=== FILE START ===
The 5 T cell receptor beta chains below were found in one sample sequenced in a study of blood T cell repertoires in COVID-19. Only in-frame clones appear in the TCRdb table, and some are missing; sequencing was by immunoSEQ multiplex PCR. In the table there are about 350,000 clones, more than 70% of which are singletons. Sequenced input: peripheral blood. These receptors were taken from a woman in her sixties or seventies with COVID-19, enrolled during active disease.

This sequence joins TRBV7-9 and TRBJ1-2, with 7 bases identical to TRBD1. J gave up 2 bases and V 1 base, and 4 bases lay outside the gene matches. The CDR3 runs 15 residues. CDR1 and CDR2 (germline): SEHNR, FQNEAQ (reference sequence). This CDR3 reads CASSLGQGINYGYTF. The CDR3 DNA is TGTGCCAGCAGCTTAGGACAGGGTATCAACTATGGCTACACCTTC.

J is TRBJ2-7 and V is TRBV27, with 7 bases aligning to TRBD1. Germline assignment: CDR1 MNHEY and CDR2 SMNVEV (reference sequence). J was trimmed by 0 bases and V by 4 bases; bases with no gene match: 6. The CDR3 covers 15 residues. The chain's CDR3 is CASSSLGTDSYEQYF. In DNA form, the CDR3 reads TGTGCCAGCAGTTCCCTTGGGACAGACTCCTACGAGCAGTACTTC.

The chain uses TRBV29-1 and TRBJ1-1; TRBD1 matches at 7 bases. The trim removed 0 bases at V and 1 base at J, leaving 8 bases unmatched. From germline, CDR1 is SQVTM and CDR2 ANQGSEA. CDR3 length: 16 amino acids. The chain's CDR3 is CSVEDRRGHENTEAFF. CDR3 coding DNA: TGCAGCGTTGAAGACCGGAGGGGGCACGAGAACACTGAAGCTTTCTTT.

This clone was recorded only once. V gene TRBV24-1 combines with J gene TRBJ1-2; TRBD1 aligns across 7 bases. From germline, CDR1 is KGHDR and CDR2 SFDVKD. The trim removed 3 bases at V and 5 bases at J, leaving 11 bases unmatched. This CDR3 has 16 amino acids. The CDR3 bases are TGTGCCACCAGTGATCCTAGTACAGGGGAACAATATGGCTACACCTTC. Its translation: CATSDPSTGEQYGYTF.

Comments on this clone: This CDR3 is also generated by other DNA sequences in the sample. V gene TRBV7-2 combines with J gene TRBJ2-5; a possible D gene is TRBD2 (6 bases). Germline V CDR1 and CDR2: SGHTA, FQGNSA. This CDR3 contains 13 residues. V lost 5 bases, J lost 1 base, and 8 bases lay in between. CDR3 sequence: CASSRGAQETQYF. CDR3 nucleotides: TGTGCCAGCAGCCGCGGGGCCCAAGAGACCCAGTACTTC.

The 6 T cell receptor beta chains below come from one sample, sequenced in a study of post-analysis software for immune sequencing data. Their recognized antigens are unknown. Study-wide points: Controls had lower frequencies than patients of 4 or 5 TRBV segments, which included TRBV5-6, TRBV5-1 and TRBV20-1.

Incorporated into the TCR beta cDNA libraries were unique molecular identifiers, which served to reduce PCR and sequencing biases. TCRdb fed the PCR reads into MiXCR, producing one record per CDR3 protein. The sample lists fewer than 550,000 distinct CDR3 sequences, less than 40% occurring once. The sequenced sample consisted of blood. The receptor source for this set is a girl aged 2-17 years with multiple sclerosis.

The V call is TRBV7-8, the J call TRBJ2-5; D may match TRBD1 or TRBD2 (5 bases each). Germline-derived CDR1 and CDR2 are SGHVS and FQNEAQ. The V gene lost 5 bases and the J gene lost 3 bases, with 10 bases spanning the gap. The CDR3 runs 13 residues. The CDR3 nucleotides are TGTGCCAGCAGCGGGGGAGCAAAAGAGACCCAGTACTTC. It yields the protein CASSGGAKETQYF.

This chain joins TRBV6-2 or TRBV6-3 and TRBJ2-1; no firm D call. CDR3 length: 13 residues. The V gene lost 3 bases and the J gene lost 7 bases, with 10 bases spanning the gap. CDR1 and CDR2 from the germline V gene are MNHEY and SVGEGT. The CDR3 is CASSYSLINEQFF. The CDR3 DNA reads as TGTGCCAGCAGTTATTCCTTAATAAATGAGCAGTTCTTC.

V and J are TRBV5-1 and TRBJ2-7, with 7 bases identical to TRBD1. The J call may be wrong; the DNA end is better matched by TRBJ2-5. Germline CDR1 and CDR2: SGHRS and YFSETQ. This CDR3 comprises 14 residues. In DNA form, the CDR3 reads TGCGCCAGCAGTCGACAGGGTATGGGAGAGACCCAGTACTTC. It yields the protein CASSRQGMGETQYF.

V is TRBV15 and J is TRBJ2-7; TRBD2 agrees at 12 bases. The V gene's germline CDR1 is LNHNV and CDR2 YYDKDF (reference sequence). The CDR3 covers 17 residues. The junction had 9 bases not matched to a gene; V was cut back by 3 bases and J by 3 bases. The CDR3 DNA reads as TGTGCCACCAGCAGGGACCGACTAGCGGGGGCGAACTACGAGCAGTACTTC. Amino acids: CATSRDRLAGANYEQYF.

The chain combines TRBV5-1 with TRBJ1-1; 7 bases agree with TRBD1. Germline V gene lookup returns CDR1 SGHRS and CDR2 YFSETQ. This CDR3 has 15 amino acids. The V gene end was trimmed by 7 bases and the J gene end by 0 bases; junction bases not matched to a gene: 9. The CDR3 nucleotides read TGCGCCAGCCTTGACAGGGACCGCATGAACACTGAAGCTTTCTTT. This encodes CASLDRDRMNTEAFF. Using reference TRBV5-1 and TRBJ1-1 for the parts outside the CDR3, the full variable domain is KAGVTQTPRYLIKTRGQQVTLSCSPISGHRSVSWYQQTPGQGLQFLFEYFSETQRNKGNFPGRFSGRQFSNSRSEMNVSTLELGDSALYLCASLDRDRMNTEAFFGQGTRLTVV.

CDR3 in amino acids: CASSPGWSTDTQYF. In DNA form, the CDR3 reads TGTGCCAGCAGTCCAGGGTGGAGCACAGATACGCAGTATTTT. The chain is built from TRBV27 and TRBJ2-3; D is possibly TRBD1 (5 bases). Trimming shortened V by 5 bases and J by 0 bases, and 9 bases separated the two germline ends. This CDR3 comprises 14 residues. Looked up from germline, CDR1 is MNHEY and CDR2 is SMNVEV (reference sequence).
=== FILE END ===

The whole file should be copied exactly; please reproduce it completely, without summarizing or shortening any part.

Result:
The 5 T cell receptor beta chains below were found in one sample sequenced in a study of blood T cell repertoires in COVID-19. Only in-frame clones appear in the TCRdb table, and some are missing; sequencing was by immunoSEQ multiplex PCR. In the table there are about 350,000 clones, more than 70% of which are singletons. Sequenced input: peripheral blood. These receptors were taken from a woman in her sixties or seventies with COVID-19, enrolled during active disease.

This sequence joins TRBV7-9 and TRBJ1-2, with 7 bases identical to TRBD1. J gave up 2 bases and V 1 base, and 4 bases lay outside the gene matches. The CDR3 runs 15 residues. CDR1 and CDR2 (germline): SEHNR, FQNEAQ (reference sequence). This CDR3 reads CASSLGQGINYGYTF. The CDR3 DNA is TGTGCCAGCAGCTTAGGACAGGGTATCAACTATGGCTACACCTTC.

J is TRBJ2-7 and V is TRBV27, with 7 bases aligning to TRBD1. Germline assignment: CDR1 MNHEY and CDR2 SMNVEV (reference sequence). J was trimmed by 0 bases and V by 4 bases; bases with no gene match: 6. The CDR3 covers 15 residues. The chain's CDR3 is CASSSLGTDSYEQYF. In DNA form, the CDR3 reads TGTGCCAGCAGTTCCCTTGGGACAGACTCCTACGAGCAGTACTTC.

The chain uses TRBV29-1 and TRBJ1-1; TRBD1 matches at 7 bases. The trim removed 0 bases at V and 1 base at J, leaving 8 bases unmatched. From germline, CDR1 is SQVTM and CDR2 ANQGSEA. CDR3 length: 16 amino acids. The chain's CDR3 is CSVEDRRGHENTEAFF. CDR3 coding DNA: TGCAGCGTTGAAGACCGGAGGGGGCACGAGAACACTGAAGCTTTCTTT.

This clone was recorded only once. V gene TRBV24-1 combines with J gene TRBJ1-2; TRBD1 aligns across 7 bases. From germline, CDR1 is KGHDR and CDR2 SFDVKD. The trim removed 3 bases at V and 5 bases at J, leaving 11 bases unmatched. This CDR3 has 16 amino acids. The CDR3 bases are TGTGCCACCAGTGATCCTAGTACAGGGGAACAATATGGCTACACCTTC. Its translation: CATSDPSTGEQYGYTF.

Comments on this clone: This CDR3 is also generated by other DNA sequences in the sample. V gene TRBV7-2 combines with J gene TRBJ2-5; a possible D gene is TRBD2 (6 bases). Germline V CDR1 and CDR2: SGHTA, FQGNSA. This CDR3 contains 13 residues. V lost 5 bases, J lost 1 base, and 8 bases lay in between. CDR3 sequence: CASSRGAQETQYF. CDR3 nucleotides: TGTGCCAGCAGCCGCGGGGCCCAAGAGACCCAGTACTTC.

The 6 T cell receptor beta chains below come from one sample, sequenced in a study of post-analysis software for immune sequencing data. Their recognized antigens are unknown. Study-wide points: Controls had lower frequencies than patients of 4 or 5 TRBV segments, which included TRBV5-6, TRBV5-1 and TRBV20-1.

Incorporated into the TCR beta cDNA libraries were unique molecular identifiers, which served to reduce PCR and sequencing biases. TCRdb fed the PCR reads into MiXCR, producing one record per CDR3 protein. The sample lists fewer than 550,000 distinct CDR3 sequences, less than 40% occurring once. The sequenced sample consisted of blood. The receptor source for this set is a girl aged 2-17 years with multiple sclerosis.

The V call is TRBV7-8, the J call TRBJ2-5; D may match TRBD1 or TRBD2 (5 bases each). Germline-derived CDR1 and CDR2 are SGHVS and FQNEAQ. The V gene lost 5 bases and the J gene lost 3 bases, with 10 bases spanning the gap. The CDR3 runs 13 residues. The CDR3 nucleotides are TGTGCCAGCAGCGGGGGAGCAAAAGAGACCCAGTACTTC. It yields the protein CASSGGAKETQYF.

This chain joins TRBV6-2 or TRBV6-3 and TRBJ2-1; no firm D call. CDR3 length: 13 residues. The V gene lost 3 bases and the J gene lost 7 bases, with 10 bases spanning the gap. CDR1 and CDR2 from the germline V gene are MNHEY and SVGEGT. The CDR3 is CASSYSLINEQFF. The CDR3 DNA reads as TGTGCCAGCAGTTATTCCTTAATAAATGAGCAGTTCTTC.

V and J are TRBV5-1 and TRBJ2-7, with 7 bases identical to TRBD1. The J call may be wrong; the DNA end is better matched by TRBJ2-5. Germline CDR1 and CDR2: SGHRS and YFSETQ. This CDR3 comprises 14 residues. In DNA form, the CDR3 reads TGCGCCAGCAGTCGACAGGGTATGGGAGAGACCCAGTACTTC. It yields the protein CASSRQGMGETQYF.

V is TRBV15 and J is TRBJ2-7; TRBD2 agrees at 12 bases. The V gene's germline CDR1 is LNHNV and CDR2 YYDKDF (reference sequence). The CDR3 covers 17 residues. The junction had 9 bases not matched to a gene; V was cut back by 3 bases and J by 3 bases. The CDR3 DNA reads as TGTGCCACCAGCAGGGACCGACTAGCGGGGGCGAACTACGAGCAGTACTTC. Amino acids: CATSRDRLAGANYEQYF.

The chain combines TRBV5-1 with TRBJ1-1; 7 bases agree with TRBD1. Germline V gene lookup returns CDR1 SGHRS and CDR2 YFSETQ. This CDR3 has 15 amino acids. The V gene end was trimmed by 7 bases and the J gene end by 0 bases; junction bases not matched to a gene: 9. The CDR3 nucleotides read TGCGCCAGCCTTGACAGGGACCGCATGAACACTGAAGCTTTCTTT. This encodes CASLDRDRMNTEAFF. Using reference TRBV5-1 and TRBJ1-1 for the parts outside the CDR3, the full variable domain is KAGVTQTPRYLIKTRGQQVTLSCSPISGHRSVSWYQQTPGQGLQFLFEYFSETQRNKGNFPGRFSGRQFSNSRSEMNVSTLELGDSALYLCASLDRDRMNTEAFFGQGTRLTVV.

CDR3 in amino acids: CASSPGWSTDTQYF. In DNA form, the CDR3 reads TGTGCCAGCAGTCCAGGGTGGAGCACAGATACGCAGTATTTT. The chain is built from TRBV27 and TRBJ2-3; D is possibly TRBD1 (5 bases). Trimming shortened V by 5 bases and J by 0 bases, and 9 bases separated the two germline ends. This CDR3 comprises 14 residues. Looked up from germline, CDR1 is MNHEY and CDR2 is SMNVEV (reference sequence).